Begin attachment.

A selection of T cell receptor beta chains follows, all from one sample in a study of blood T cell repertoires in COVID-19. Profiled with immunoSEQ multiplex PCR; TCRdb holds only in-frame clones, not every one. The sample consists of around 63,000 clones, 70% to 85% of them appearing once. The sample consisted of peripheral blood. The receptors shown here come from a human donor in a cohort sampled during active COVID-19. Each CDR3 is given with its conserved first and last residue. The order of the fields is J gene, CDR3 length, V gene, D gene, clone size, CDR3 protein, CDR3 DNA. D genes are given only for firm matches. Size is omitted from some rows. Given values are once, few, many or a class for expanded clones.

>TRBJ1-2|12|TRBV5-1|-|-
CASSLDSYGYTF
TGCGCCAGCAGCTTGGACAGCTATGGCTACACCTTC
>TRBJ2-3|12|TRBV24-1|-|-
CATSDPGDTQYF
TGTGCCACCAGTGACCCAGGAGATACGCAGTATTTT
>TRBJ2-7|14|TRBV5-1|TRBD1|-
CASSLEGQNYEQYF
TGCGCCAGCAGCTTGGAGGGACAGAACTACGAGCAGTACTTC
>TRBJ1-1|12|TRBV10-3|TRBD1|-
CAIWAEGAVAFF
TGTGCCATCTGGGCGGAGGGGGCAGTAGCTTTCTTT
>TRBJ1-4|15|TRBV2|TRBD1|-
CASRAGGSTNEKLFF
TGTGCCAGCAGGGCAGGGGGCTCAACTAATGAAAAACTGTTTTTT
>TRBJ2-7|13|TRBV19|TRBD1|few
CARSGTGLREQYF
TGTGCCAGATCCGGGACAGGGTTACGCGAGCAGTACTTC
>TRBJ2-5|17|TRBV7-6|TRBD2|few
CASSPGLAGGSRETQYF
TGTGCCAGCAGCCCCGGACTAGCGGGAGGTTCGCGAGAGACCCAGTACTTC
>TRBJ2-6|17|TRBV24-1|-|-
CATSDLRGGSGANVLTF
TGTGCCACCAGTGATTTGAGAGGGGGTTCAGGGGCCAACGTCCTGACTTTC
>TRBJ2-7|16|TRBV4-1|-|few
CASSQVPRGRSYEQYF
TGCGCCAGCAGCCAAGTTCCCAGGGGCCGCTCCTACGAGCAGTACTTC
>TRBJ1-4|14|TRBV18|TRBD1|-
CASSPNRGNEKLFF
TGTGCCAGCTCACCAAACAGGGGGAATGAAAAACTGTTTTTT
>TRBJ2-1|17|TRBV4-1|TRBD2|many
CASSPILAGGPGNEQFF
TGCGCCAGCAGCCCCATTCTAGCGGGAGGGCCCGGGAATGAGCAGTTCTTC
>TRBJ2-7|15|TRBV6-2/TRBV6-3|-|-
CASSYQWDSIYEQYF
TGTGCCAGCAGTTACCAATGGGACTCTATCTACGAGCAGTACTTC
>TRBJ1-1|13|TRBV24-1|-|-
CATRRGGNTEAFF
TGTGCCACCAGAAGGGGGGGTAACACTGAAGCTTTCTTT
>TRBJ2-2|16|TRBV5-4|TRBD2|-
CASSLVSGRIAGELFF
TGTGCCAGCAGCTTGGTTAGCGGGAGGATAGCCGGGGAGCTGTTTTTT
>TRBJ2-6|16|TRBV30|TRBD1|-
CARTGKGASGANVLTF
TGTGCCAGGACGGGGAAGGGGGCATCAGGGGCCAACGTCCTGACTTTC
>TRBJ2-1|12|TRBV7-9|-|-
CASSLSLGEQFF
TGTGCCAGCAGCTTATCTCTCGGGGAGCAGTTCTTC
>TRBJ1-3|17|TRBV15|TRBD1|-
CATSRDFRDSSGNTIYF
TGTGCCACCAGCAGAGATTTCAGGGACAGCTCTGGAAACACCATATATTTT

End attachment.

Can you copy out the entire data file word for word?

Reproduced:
A selection of T cell receptor beta chains follows, all from one sample in a study of blood T cell repertoires in COVID-19. Profiled with immunoSEQ multiplex PCR; TCRdb holds only in-frame clones, not every one. The sample consists of around 63,000 clones, 70% to 85% of them appearing once. The sample consisted of peripheral blood. The receptors shown here come from a human donor in a cohort sampled during active COVID-19. Each CDR3 is given with its conserved first and last residue. The order of the fields is J gene, CDR3 length, V gene, D gene, clone size, CDR3 protein, CDR3 DNA. D genes are given only for firm matches. Size is omitted from some rows. Given values are once, few, many or a class for expanded clones.

>TRBJ1-2|12|TRBV5-1|-|-
CASSLDSYGYTF
TGCGCCAGCAGCTTGGACAGCTATGGCTACACCTTC
>TRBJ2-3|12|TRBV24-1|-|-
CATSDPGDTQYF
TGTGCCACCAGTGACCCAGGAGATACGCAGTATTTT
>TRBJ2-7|14|TRBV5-1|TRBD1|-
CASSLEGQNYEQYF
TGCGCCAGCAGCTTGGAGGGACAGAACTACGAGCAGTACTTC
>TRBJ1-1|12|TRBV10-3|TRBD1|-
CAIWAEGAVAFF
TGTGCCATCTGGGCGGAGGGGGCAGTAGCTTTCTTT
>TRBJ1-4|15|TRBV2|TRBD1|-
CASRAGGSTNEKLFF
TGTGCCAGCAGGGCAGGGGGCTCAACTAATGAAAAACTGTTTTTT
>TRBJ2-7|13|TRBV19|TRBD1|few
CARSGTGLREQYF
TGTGCCAGATCCGGGACAGGGTTACGCGAGCAGTACTTC
>TRBJ2-5|17|TRBV7-6|TRBD2|few
CASSPGLAGGSRETQYF
TGTGCCAGCAGCCCCGGACTAGCGGGAGGTTCGCGAGAGACCCAGTACTTC
>TRBJ2-6|17|TRBV24-1|-|-
CATSDLRGGSGANVLTF
TGTGCCACCAGTGATTTGAGAGGGGGTTCAGGGGCCAACGTCCTGACTTTC
>TRBJ2-7|16|TRBV4-1|-|few
CASSQVPRGRSYEQYF
TGCGCCAGCAGCCAAGTTCCCAGGGGCCGCTCCTACGAGCAGTACTTC
>TRBJ1-4|14|TRBV18|TRBD1|-
CASSPNRGNEKLFF
TGTGCCAGCTCACCAAACAGGGGGAATGAAAAACTGTTTTTT
>TRBJ2-1|17|TRBV4-1|TRBD2|many
CASSPILAGGPGNEQFF
TGCGCCAGCAGCCCCATTCTAGCGGGAGGGCCCGGGAATGAGCAGTTCTTC
>TRBJ2-7|15|TRBV6-2/TRBV6-3|-|-
CASSYQWDSIYEQYF
TGTGCCAGCAGTTACCAATGGGACTCTATCTACGAGCAGTACTTC
>TRBJ1-1|13|TRBV24-1|-|-
CATRRGGNTEAFF
TGTGCCACCAGAAGGGGGGGTAACACTGAAGCTTTCTTT
>TRBJ2-2|16|TRBV5-4|TRBD2|-
CASSLVSGRIAGELFF
TGTGCCAGCAGCTTGGTTAGCGGGAGGATAGCCGGGGAGCTGTTTTTT
>TRBJ2-6|16|TRBV30|TRBD1|-
CARTGKGASGANVLTF
TGTGCCAGGACGGGGAAGGGGGCATCAGGGGCCAACGTCCTGACTTTC
>TRBJ2-1|12|TRBV7-9|-|-
CASSLSLGEQFF
TGTGCCAGCAGCTTATCTCTCGGGGAGCAGTTCTTC
>TRBJ1-3|17|TRBV15|TRBD1|-
CATSRDFRDSSGNTIYF
TGTGCCACCAGCAGAGATTTCAGGGACAGCTCTGGAAACACCATATATTTT